I am having a problem with permissions on a Linux server. I am used to BSD. When a directory is owned by a group the user who owns it isn't in such as www-data, files created in it will be owned by that group. This is important because I want files to be readable by the webserver (which I will not run as root) but so a user can still put new files in the directory. I can't put the users in www-data because then they can read every other users websites.

I want the webserver to read all websites, I want users to be able to change their own.

The permissions are set like this on the folders at the moment....

drwxr-x--- 3 john www-data 4096 Feb 17 21:27 john

It is standard behavior on BSD for permissions to work this way. How do I get Linux to do this?

  • 1
    Can you use ACLs? – slm Feb 18 '14 at 1:06
up vote 109 down vote accepted

It sounds like you're describing the setgid bit functionality where when a directory that has it set, will force any new files created within it to have their group set to the same group that's set on the parent directory.

Example

$ whoami
saml

$ groups
saml wheel wireshark

setup a directory with perms + ownerships

$ sudo mkdir --mode=u+rwx,g+rs,g-w,o-rwx somedir
$ sudo chown saml.apache somedir
$ ll -d somedir/
drwxr-s---. 2 saml apache 4096 Feb 17 20:10 somedir/

touch a file as saml in this dir

$ whoami
saml

$ touch somedir/afile
$ ll somedir/afile 
-rw-rw-r--. 1 saml apache 0 Feb 17 20:11 somedir/afile

This will give you approximately what it sounds like you want. If you truly want exactly what you've described though, I think you'll need to resort to Access Control Lists functionality to get that (ACLs).

ACLs

If you want to get a bit more control over the permissions on the files that get created under the directory, somedir, you can add the following ACL rule to set the default permissions like so.

before

$ ll -d somedir
drwxr-s---. 2 saml apache 4096 Feb 17 20:46 somedir

set permissions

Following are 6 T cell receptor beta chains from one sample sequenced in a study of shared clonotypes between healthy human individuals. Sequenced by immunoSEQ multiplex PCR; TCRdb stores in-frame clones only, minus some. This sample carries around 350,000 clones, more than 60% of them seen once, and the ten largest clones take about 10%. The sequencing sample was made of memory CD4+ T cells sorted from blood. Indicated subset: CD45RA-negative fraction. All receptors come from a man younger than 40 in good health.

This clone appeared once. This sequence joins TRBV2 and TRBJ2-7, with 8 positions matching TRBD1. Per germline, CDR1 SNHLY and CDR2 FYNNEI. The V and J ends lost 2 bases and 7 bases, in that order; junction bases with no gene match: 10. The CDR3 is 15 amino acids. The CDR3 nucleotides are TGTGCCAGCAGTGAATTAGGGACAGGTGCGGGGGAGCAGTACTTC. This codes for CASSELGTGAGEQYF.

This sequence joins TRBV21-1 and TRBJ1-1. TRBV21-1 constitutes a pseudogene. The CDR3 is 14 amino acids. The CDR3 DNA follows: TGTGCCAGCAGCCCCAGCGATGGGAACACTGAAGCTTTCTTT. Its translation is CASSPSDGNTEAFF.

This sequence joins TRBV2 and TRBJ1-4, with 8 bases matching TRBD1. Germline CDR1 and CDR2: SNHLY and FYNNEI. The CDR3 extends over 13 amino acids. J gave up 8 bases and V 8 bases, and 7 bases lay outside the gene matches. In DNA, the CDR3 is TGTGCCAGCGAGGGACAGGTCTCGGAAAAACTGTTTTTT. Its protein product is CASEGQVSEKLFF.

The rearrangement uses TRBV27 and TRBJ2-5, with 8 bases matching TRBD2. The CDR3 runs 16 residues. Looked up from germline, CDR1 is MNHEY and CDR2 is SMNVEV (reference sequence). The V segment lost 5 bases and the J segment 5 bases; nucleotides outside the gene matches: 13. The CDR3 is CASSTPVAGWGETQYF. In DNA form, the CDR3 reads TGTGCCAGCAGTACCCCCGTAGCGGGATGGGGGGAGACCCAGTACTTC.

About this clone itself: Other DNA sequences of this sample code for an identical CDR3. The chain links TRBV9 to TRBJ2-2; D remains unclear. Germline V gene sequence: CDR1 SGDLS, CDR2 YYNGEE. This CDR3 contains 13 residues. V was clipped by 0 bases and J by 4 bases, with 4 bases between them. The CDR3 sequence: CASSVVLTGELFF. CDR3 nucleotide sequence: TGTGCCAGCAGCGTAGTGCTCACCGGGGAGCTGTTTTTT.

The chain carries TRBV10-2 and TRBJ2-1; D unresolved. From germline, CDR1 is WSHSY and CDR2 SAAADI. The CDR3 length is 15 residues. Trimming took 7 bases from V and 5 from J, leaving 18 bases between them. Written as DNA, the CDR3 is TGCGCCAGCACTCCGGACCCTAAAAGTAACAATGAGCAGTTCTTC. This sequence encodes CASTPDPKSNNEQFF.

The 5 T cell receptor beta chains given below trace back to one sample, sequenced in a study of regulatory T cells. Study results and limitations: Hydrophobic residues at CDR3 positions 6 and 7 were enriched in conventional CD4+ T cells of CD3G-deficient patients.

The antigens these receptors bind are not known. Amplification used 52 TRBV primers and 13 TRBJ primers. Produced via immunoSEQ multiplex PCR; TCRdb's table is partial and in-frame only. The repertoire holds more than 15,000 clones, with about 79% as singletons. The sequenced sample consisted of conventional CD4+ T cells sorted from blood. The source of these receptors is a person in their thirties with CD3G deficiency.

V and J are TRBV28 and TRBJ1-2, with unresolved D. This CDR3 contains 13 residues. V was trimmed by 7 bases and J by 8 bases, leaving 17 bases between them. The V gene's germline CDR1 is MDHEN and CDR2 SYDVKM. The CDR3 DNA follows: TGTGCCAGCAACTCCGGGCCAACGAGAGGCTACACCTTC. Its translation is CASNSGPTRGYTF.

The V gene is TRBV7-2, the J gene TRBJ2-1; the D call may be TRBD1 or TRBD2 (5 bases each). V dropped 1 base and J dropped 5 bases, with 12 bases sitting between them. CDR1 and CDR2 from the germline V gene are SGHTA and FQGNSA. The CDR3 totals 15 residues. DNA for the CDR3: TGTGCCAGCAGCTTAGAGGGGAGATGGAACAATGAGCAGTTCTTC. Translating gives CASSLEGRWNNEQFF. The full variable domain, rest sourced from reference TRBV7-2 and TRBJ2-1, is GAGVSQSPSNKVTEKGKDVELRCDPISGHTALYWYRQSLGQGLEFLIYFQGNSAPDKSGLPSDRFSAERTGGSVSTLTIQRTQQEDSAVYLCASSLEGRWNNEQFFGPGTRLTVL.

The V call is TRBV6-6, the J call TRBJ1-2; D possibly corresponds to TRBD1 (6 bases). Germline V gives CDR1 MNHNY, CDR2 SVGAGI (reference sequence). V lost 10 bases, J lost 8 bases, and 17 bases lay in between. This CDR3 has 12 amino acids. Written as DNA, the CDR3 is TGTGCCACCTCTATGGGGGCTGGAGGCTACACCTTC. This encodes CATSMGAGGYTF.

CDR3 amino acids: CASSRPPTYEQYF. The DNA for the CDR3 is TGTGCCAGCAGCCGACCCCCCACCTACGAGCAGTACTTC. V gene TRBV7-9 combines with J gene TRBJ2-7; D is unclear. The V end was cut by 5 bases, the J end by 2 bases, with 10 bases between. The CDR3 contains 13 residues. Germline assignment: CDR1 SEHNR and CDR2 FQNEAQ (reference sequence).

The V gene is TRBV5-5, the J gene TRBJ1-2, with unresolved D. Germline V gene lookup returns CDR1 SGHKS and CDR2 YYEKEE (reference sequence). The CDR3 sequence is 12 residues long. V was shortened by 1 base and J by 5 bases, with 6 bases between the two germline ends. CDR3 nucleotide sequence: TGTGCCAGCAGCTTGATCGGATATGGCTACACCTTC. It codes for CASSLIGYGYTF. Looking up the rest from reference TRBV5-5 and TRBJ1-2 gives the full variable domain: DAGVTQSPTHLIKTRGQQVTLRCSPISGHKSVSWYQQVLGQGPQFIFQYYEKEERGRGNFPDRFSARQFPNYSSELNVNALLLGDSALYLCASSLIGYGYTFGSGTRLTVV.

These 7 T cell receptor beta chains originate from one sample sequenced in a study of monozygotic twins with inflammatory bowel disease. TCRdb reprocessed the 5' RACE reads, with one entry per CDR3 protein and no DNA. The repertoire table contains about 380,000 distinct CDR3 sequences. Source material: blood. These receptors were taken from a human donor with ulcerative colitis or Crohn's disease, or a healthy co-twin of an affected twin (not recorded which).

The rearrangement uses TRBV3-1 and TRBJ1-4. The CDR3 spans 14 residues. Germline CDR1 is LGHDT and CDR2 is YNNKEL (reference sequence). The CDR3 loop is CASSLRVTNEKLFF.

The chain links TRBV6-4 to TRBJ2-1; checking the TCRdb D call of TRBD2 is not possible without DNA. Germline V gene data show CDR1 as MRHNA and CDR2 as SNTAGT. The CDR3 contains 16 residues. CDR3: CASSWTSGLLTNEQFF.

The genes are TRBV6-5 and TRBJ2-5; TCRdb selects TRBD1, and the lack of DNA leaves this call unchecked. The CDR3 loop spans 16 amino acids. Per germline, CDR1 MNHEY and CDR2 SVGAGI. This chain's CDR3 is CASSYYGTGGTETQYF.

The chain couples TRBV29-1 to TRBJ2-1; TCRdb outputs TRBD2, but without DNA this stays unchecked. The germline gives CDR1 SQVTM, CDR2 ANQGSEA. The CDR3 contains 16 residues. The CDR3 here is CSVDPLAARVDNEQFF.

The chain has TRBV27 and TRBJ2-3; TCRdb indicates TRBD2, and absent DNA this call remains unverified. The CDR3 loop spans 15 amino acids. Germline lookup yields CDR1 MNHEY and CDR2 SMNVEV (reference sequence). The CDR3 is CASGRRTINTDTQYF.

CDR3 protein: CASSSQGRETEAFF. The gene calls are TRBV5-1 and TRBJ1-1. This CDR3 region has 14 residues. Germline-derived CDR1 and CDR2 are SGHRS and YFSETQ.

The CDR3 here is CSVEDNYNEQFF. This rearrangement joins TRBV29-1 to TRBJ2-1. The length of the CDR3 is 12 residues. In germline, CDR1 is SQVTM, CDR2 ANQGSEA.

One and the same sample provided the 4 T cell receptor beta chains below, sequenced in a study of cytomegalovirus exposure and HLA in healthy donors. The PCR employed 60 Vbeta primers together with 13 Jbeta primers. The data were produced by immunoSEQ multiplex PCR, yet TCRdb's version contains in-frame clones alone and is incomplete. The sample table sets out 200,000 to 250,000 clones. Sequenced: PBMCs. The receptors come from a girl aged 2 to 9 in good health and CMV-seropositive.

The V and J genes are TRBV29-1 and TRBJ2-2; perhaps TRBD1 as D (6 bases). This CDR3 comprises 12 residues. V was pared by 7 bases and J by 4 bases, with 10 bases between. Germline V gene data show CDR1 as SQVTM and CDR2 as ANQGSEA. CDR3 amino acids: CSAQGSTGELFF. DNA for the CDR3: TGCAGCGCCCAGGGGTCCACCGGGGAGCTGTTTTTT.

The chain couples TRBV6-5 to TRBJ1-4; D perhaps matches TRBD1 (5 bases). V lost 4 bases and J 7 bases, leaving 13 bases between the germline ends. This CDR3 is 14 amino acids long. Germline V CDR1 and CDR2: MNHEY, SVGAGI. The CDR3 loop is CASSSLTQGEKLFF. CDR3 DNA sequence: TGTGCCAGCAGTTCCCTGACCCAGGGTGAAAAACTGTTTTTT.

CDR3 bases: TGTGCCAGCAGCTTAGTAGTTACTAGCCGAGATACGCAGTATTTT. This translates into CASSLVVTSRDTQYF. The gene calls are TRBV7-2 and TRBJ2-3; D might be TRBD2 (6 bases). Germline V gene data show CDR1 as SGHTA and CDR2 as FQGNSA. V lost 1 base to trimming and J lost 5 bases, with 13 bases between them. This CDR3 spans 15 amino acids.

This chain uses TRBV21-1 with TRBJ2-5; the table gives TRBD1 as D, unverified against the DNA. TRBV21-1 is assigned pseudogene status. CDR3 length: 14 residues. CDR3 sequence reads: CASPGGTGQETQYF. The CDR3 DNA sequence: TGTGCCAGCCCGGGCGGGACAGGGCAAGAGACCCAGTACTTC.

$ sudo setfacl -Rdm g:apache:rx somedir
$ ll -d somedir/
drwxr-s---+ 2 saml apache 4096 Feb 17 20:46 somedir/

Notice the + at the end, that means this directory has ACLs applied to it.

$ getfacl somedir
# file: somedir
# owner: saml
# group: apache
# flags: -s-
user::rwx
group::r-x
other::---
default:user::rwx
default:group::r-x
default:group:apache:r-x
default:mask::r-x
default:other::---

after

$ touch somedir/afile
$ ll somedir/afile 
-rw-r-----+ 1 saml apache 0 Feb 17 21:27 somedir/afile
$ 

$ getfacl somedir/afile
# file: somedir/afile
# owner: saml
# group: apache
user::rw-
group::r-x              #effective:r--
group:apache:r-x        #effective:r--
mask::r--
other::---

Notice with the default permissions (setfacl -Rdm) set so that the permissions are (r-x) by default (g:apache:rx). This forces any new files to only have their r bit enabled.

  • That seems to provide the functionality I wanted, thanks. – John Tate Feb 18 '14 at 1:46
  • This seems to solve my similar problem, too. However, I don't quite understand the last sentence: "This forces any new files to only have their r bit enabled." Why is the x permission not enabled? Is there a way to enable it by default?? – yaobin Apr 6 '16 at 18:20
  • @yaobin I think it's a security thing, you don't really want to have a file executable by default – cdarken Nov 8 '16 at 11:30

TL:DR; to make new files inherit the group of the container folder do:

$ chmod g+s somefolder

Note: its implied in the accepted answer, this is just a snippet.

  • 2
    setgid means that new files and folders will have the right group, but remember that if you move files into the tree, they won’t have the right owner configured. The ACL approach copes with that (in general). – Chris Morgan May 29 at 11:23

As a complement to slm's answer, note that, on an ext2/3/4 filesystem, you can replicate the BSD behavior you describe by using the bsdgroups mount option on the partition. From the mount(1) man page :

grpid|bsdgroups and nogrpid|sysvgroups
              These options define what group id a newly  created  file  gets.
              When  grpid  is  set,  it takes the group id of the directory in
              which it is created; otherwise (the default) it takes the  fsgid
              of  the current process, unless the directory has the setgid bit
              set, in which case it takes the gid from the  parent  directory,
              and also gets the setgid bit set if it is a directory itself.

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